Disney’s Remotely Operated Robot Can Thread a Needle and Move an Egg Delicately

By: | May 19th, 2016


When I was growing up, Disney pretty much stuck to making awesome television shows, theme parks, and movies.

They were great at those things.

Now, Disney wears many hats, one of them being funding the development of robotics and robotics research.

Disney’s new remotely operated robot is rather impressive in the fact that it can replicate human movement and thread a needle, catch a balloon without popping it, and even move an egg without breaking it.

The research team, which is comprised of researchers from Northeastern University, The Catholic University of America, and Disney Research Pittsburgh, utilized air and water to create a configuration that “achieves the high stiffness of a water-filled transmission with half the number of bulky hydraulic lines.”

The remotely operated robot also features enough dexterity to play the xylophone, so it would seem there is only one logical, delicate task left for the robot to perform.

Open heart surgery.

YouTube Description:

We present a new type of hydrostatic transmission that uses a hybrid air-water configuration, analogous to N+1 cable-tendon transmissions, using N hydraulic lines and 1 pneumatic line for a system with N degrees of freedom (DOFs). The common air-filled line preloads all DOFs in the system, allowing bidirectional operation of every joint. This configuration achieves the high stiffness of a water-filled transmission with half the number of bulky hydraulic lines. We implemented this transmission using pairs of rolling-diaphragm cylinders to form rotary hydraulic actuators, with a new design achieving a 600-percent increase in specific work density per cycle.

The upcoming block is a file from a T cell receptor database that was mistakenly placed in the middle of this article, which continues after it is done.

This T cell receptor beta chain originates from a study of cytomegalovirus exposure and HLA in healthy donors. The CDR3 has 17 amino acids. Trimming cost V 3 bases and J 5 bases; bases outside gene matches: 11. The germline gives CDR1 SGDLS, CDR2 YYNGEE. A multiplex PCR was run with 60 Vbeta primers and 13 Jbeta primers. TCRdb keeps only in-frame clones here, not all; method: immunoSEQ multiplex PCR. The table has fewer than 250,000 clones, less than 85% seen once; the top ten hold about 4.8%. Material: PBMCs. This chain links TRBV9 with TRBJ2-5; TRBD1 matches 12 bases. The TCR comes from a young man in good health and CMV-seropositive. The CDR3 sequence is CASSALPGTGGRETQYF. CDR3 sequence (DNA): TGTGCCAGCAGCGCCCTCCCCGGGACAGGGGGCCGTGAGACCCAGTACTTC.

These actuators were used to build a humanoid robot with two 4-DOF arms, connected via the hydrostatic transmission to an identical master. Stereo cameras mounted on a 2-DOF servo-controlled neck stream live video to the operator’s head-mounted display, which in turn sends the real-time attitude of the operator’s head to the neck servos in the robot. The operator is visually immersed in the robot’s physical workspace, and through the bilateral coupling of the low-impedance hydrostatic transmission, directly feels interaction forces between the robot and external environment. We qualitatively assessed the performance of this system for remote object manipulation and use as a platform to safely study physical human-robot interaction.

Link to publication page: https://www.disneyresearch.com/publication/a-hybrid-hydrostatic-transmission-and-human-safe-haptic-telepresence-robot/

Marshall Smith

Technology, engineering, and design enthusiast.

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